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Should Employers Snoop on Employees’ Social-Media Activity?

May 12, 2014


Many employers are scrutinizing job candidates’ online presences before making decisions, and a growing number of employees are losing their jobs because of their social-media posts, The Wall Street Journal reports.
In a 2013 CareerBuilder survey, 43 percent of employers said they had rejected a candidate because of something they found about that person online — such as inappropriate photos or information, or posts criticizing a former boss. A much smaller number of employers, 19 percent, said they had found information online that encouraged them to select a candidate, such as good communication skills or a professional image.
Nancy Flynn, founder of the ePolicy Institute, a firm that helps employers limit email and Internet risks, argues that management has a right and responsibility to monitor employees’ social media use at all times. Disgruntled employees can criticize customers, harass subordinates “and otherwise misbehave” on social media, she says. Strict monitoring helps employers spot potential problems early, get the information offline and discipline the employees involved, says Flynn, who also believes that companies should ask for access to employees’ Facebook accounts and other private social media accounts.
Others argue that company scrutiny of employees’ social media activities can lead to discrimination. Lewis Maltby, president of the National Workrights Institute, says that most of what employees post online “has nothing to do with work, takes place during their private lives and is done on their personal computers.” — Greg Beaubien


Chris Souther says:

While we're all probably guilty, this is a legal minefield. With the tracking available today, a motivated, rejected candidate could make a case that their social media profile(s) were viewed by a hiring manager and he or she was rejected based on something the hiring manager didn't like. There's a burden of proof on both sides, but it's best left along. It's best to have someone from HR do a Social Screen and there should be a pre-prepared and legally approved screening document that clearly outlines the kinds of things being looked for. There are lots of good articles about this topic, like this one:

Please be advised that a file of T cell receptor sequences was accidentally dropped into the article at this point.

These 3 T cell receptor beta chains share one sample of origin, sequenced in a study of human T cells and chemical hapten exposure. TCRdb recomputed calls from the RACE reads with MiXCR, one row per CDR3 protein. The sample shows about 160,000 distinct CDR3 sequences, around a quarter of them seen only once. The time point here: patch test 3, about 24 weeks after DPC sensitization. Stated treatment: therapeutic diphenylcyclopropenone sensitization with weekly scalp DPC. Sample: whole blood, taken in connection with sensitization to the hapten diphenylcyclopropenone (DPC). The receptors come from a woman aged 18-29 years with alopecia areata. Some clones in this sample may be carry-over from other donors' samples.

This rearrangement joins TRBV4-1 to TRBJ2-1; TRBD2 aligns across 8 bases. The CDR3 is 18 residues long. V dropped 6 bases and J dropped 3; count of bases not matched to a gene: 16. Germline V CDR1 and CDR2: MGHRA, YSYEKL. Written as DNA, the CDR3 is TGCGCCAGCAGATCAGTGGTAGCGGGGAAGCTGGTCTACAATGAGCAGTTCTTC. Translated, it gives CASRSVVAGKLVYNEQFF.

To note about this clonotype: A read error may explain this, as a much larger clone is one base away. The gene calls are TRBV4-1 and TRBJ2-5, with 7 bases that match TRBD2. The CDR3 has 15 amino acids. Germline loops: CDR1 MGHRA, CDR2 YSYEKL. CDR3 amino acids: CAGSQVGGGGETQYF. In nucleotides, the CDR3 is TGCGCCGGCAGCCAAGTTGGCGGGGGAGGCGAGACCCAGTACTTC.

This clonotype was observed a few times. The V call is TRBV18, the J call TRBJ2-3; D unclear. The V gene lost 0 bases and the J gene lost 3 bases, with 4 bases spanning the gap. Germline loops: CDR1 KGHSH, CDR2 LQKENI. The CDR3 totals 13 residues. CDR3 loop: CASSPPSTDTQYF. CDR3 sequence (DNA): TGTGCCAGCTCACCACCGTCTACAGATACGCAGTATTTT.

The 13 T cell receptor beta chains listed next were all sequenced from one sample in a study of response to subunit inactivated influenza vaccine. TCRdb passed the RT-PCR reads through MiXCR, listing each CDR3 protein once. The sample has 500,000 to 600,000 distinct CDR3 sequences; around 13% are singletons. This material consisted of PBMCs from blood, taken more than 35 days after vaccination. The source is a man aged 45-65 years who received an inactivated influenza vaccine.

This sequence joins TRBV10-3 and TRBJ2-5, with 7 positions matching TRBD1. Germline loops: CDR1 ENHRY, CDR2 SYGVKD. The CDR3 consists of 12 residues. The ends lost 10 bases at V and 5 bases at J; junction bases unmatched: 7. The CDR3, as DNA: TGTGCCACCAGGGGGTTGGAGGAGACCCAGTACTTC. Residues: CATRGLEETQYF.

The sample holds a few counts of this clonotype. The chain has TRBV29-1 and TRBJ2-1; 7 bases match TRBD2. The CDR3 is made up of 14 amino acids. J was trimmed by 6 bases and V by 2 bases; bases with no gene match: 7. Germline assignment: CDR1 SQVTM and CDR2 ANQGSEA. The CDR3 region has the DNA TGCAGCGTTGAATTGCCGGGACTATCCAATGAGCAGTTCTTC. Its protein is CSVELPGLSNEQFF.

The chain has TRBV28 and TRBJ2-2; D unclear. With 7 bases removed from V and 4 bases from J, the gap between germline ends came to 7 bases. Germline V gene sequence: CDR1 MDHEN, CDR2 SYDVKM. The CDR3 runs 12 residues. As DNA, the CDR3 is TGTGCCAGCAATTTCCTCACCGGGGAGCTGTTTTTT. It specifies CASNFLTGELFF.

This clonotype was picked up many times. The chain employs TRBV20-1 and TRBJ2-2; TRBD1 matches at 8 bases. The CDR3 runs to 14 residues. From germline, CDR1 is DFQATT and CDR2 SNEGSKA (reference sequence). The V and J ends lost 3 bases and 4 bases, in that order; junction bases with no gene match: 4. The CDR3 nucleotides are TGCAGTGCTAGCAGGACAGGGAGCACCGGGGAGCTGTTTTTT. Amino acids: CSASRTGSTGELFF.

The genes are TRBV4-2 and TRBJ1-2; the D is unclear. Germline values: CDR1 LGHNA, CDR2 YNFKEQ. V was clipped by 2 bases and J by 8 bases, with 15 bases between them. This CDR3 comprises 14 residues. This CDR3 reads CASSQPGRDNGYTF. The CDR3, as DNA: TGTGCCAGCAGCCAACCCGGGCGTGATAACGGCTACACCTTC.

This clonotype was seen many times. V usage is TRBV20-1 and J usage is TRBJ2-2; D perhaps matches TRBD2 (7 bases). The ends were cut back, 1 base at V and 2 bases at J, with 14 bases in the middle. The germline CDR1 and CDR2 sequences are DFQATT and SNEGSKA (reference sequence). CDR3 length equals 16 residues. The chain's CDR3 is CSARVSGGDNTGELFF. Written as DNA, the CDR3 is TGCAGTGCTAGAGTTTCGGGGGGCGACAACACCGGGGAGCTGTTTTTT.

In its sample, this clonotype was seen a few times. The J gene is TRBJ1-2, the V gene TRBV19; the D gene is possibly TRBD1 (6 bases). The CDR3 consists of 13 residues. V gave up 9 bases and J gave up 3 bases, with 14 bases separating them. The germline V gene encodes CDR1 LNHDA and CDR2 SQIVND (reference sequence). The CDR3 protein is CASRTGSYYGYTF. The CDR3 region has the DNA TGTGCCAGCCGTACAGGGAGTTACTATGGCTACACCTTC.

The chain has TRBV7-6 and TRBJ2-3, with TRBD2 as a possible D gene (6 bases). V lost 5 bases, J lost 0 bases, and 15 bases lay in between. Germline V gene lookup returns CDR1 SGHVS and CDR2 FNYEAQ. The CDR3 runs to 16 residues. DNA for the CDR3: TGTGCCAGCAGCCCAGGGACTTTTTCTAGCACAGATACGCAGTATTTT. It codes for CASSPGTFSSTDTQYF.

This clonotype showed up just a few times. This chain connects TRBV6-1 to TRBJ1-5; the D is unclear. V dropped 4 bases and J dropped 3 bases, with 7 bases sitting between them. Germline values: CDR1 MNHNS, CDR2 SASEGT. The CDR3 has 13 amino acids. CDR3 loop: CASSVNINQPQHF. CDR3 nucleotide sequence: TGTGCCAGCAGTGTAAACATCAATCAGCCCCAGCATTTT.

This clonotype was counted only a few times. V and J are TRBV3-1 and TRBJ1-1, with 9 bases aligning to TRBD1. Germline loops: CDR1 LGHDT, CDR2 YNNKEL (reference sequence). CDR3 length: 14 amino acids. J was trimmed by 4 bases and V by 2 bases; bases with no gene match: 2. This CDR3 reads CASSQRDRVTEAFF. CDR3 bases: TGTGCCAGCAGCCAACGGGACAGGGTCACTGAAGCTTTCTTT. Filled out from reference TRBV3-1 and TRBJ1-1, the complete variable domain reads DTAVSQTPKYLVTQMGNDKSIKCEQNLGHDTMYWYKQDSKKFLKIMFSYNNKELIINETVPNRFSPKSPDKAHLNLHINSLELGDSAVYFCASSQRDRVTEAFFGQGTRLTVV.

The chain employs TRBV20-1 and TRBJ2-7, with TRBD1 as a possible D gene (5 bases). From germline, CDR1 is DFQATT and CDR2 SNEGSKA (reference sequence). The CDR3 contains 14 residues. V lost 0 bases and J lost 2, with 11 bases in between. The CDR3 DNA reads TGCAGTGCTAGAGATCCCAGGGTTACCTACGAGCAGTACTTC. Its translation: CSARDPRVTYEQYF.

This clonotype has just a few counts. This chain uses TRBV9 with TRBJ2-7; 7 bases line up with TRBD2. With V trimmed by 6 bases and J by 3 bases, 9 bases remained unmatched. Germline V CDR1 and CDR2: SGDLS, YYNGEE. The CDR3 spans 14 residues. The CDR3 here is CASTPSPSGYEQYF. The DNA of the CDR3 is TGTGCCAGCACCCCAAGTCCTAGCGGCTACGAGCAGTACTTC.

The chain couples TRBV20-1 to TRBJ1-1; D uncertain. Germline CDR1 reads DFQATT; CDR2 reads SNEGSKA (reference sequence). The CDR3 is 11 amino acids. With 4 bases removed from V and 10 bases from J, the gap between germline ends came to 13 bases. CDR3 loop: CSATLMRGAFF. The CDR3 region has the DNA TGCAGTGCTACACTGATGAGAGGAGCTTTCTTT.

May 21, 2014

Scott Enk says:

Who do ePolicy Institute head Nancy Flynn and the nosy employers she backs think they are? Generally, what you and I do on social media, or otherwise, off workplace premises and on our own time is none of her or any employer's goldarned frickin' business. The slimy practice of out-of-control employers "asking" job applicants and even employees for private social media passwords as a condition of employment has, commendably, now in most cases been banned by law in many U.S. states, including my own Wisconsin (even with its highly conservative Legislature and "pro-business" governor!). Let's call on Congress to enact such a ban nationwide. Would Ms. Flynn, with her dubious, dangerous "reasoning," support employers that "ask" job applicants and workers to let them monitor their library or financial records, put cameras in their homes, and make them wear microphones 24/7? Once one allows any employer to dictate one aspect of one’s private life, where does it stop? We American workers are finally saying "This stops here" to out-of-control employers. Let's make blanket, not-for-cause workplace drug testing and credit checks the next abuses by some -- many -- employers of your and my rights and privacy to end.

July 5, 2014

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